It didn’t take long for Jennifer to find her place. “When I first joined the Maseeh College, I was nervous about being a girl in engineering. In my Electrical Engineering 101 class, there were about 50 guys and 6 girls. It was really intimidating. But then I joined the Society of Women Engineers (SWE) and got involved with people in the community.” SWE is an organization made up of students and women working in the engineering industry, and their mission is to provide professional development opportunities and engage in K-12 outreach.

After immersing herself in the engineering community and proving herself in classes, she was offered a managerial position in the Electronics Prototyping Lab (EPL). “The EPL is a lab through the Electrical Engineering department, but it’s open to ALL students, regardless of major. We’ve had English majors, art majors, all kinds of people. It’s just such a creative and inclusive environment.”

The EPL is just one of many labs in the Engineering Building. Maseeh College Student Ambassadors, like Jennifer, lead tours of the Engineering Building frequently. What’s one of Jennifer’s favorite thing about the Engineering Building? “There are so many things, but one cool feature is the Dryden Drop Tower. It’s a 102-foot tall metal tower, which you can see by the stairs when you enter the building. It simulates the micro-gravity that occurs on spacecraft.”

Jennifer is also involved with the Portland State Aerospace Society (PSAS), a student aerospace engineering project working on building Oregon’s first satellite (which will be launched by NASA) and a rocket that would allow PSAS to launch their own satellites in the future. With the funding and resources made possible through the Beta Project, Jennifer helped design and build what she refers to as “the cage.” Jennifer explains, “the cage is going to test the satellite. It creates a magnetic field strong enough to cancel out the earth’s magnetic field or amplify it in any direction. So when we have the prototype of the satellite built, the cage is going to test the satellite’s ability to orient itself.”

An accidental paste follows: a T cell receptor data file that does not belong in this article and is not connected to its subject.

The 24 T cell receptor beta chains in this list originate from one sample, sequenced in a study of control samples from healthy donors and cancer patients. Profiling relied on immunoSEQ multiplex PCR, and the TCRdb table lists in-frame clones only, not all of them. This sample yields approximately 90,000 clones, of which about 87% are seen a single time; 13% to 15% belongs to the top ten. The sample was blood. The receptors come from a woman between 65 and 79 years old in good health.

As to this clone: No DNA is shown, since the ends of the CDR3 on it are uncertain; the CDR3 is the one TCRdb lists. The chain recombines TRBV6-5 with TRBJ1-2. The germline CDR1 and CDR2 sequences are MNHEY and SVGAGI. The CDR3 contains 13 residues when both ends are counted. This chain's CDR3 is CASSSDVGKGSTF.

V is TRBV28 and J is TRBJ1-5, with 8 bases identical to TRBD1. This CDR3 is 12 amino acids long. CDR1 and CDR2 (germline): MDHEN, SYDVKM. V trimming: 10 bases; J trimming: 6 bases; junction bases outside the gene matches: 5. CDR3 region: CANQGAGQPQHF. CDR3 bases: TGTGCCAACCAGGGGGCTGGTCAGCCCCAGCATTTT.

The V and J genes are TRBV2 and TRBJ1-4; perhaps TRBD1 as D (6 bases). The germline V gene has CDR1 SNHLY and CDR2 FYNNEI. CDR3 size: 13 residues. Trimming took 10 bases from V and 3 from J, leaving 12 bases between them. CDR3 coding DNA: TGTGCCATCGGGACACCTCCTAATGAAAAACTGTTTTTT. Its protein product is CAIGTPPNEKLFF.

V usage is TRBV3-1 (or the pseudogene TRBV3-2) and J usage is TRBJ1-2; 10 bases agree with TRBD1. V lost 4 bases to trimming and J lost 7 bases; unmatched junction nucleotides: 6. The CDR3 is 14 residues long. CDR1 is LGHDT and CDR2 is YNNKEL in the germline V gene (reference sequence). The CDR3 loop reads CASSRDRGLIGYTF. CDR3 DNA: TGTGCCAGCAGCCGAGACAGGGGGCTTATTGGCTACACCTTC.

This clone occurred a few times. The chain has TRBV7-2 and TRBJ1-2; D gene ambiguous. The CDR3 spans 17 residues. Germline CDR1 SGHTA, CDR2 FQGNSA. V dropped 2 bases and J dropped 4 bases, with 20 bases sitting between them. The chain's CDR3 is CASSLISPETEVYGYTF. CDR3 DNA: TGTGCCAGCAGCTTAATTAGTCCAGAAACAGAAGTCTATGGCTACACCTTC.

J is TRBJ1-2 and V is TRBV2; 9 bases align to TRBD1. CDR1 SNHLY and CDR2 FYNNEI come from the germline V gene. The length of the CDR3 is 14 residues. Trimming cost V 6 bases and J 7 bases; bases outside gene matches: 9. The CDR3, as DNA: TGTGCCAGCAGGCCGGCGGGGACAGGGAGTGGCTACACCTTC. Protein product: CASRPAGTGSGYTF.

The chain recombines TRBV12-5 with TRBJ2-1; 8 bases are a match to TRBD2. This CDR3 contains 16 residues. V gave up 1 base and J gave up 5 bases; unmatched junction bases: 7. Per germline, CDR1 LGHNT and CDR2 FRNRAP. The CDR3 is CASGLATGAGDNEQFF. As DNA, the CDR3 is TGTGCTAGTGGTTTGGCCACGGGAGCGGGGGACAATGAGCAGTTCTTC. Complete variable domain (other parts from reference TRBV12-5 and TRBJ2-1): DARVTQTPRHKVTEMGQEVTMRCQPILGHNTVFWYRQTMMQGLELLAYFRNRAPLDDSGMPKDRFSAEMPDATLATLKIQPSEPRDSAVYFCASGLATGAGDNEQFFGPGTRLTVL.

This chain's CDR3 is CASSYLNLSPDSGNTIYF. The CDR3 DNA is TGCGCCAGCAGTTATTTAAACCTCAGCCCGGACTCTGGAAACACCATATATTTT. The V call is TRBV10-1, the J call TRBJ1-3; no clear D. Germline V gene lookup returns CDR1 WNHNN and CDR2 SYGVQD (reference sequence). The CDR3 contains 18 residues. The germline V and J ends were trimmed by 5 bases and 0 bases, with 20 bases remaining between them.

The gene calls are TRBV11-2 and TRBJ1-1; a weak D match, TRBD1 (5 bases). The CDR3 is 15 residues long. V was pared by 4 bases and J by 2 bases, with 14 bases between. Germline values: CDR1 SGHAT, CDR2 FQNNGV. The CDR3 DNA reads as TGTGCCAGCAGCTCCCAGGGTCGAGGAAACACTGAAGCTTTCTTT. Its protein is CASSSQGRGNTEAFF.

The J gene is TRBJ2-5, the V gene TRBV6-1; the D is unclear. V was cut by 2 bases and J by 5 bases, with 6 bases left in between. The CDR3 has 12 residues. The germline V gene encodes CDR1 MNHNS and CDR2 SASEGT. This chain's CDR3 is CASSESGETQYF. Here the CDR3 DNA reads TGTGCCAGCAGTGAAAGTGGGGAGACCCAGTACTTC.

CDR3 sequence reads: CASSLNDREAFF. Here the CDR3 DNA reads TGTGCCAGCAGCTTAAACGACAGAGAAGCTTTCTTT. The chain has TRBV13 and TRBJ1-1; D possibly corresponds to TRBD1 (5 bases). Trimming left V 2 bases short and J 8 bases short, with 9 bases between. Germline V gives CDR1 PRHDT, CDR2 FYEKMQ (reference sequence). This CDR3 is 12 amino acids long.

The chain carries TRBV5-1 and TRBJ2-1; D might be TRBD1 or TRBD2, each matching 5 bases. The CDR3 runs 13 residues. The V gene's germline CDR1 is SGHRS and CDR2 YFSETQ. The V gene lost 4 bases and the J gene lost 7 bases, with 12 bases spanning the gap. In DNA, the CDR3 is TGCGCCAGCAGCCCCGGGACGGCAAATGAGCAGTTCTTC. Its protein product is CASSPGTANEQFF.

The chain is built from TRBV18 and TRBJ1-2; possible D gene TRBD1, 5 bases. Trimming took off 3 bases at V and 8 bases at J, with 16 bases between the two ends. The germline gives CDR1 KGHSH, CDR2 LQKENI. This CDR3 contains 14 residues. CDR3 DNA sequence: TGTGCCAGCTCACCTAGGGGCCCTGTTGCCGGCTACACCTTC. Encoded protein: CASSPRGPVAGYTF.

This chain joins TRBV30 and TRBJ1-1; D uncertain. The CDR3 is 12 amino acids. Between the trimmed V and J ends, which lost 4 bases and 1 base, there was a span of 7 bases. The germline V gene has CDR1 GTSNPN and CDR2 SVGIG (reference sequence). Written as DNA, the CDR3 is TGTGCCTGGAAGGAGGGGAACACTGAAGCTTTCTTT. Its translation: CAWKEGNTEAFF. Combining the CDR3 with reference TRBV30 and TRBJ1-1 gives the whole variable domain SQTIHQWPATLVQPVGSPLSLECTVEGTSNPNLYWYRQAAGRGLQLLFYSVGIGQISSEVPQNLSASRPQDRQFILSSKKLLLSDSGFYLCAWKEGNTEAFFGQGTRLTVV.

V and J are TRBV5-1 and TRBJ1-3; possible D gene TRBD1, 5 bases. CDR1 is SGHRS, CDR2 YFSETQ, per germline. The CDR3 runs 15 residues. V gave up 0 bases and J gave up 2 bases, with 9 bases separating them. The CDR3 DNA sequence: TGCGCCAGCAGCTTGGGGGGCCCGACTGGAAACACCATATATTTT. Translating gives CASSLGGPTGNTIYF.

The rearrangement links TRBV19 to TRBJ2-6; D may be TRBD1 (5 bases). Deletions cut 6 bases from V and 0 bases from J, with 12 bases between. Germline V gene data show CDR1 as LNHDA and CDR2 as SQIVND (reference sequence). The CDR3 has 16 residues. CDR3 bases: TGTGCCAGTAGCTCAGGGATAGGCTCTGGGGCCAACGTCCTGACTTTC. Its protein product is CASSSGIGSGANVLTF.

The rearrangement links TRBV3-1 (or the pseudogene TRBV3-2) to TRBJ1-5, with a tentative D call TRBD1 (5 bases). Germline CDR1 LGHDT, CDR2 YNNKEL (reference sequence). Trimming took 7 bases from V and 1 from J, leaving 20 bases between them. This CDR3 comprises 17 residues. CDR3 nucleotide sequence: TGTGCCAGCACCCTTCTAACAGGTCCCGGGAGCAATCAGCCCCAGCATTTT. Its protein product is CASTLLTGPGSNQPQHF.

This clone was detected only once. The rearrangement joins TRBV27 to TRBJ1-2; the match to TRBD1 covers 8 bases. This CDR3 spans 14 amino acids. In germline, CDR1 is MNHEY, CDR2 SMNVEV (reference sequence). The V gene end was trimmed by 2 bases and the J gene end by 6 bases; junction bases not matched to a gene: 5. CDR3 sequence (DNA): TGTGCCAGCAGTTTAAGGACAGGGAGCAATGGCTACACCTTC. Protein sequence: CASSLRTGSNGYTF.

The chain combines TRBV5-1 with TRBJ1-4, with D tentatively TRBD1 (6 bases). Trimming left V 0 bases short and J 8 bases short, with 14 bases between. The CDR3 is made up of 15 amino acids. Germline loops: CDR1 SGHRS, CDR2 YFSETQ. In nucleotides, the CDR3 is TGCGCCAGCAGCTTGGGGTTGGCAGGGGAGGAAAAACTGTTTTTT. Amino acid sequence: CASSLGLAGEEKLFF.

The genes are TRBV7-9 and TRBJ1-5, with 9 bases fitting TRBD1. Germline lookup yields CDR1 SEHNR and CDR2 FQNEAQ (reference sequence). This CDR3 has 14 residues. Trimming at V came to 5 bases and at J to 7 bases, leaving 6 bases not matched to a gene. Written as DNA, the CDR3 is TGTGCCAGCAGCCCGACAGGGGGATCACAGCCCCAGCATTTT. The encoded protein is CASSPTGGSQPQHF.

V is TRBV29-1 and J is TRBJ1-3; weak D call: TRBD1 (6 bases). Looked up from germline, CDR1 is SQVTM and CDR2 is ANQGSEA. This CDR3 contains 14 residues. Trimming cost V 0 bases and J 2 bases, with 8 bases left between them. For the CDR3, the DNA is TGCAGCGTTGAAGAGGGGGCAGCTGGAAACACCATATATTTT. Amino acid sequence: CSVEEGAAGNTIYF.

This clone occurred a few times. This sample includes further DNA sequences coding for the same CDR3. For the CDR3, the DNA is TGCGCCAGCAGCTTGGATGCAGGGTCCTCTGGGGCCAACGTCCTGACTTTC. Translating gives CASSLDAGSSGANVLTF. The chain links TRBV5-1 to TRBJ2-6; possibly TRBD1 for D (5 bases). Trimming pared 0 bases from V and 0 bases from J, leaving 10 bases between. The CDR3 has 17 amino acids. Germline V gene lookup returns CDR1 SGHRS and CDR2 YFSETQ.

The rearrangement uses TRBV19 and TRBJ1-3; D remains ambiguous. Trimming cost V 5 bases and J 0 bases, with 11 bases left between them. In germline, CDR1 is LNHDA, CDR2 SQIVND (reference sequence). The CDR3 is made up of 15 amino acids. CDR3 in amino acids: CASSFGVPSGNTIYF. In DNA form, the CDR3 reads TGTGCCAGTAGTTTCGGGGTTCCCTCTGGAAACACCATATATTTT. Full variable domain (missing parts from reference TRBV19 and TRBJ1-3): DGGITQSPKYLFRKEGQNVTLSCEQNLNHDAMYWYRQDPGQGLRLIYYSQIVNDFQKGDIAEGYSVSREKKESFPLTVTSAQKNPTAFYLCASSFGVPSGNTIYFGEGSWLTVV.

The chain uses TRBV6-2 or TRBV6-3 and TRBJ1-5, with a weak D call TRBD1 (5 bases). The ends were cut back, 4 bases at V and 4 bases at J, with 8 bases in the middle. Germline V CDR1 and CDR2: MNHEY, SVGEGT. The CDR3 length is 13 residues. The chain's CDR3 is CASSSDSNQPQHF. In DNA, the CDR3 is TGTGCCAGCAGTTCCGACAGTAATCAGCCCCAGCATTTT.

For the rocket project, Jennifer is working on the Argus Module, a  360° camera device. “It has six cameras that are oriented so we can stitch together the video from all the cameras and put it in an Oculus Rift (a virtual reality headset). When the rocket gets launched, you’ll be able to look around as if you’re on the rocket.” Watch a 360° interactive video of one of their rocket launches.

Jennifer relied on the student loans she got through FAFSA for her first year at Portland State. After she gained confidence and experience through her involvement with different engineering projects and groups, she applied for scholarships. She was awarded the Science, Mathematics, and Research for Transformation scholarship (SMART) through the Department of Defense. The goal of the scholarship is to support and recruit some of the brightest STEM students in the nation. “They’re paying for my schooling, including my tuition, books and housing” says Jennifer, “and after I graduate, I’ll be doing a summer internship in Georgia and working for them for a few years after I graduate.”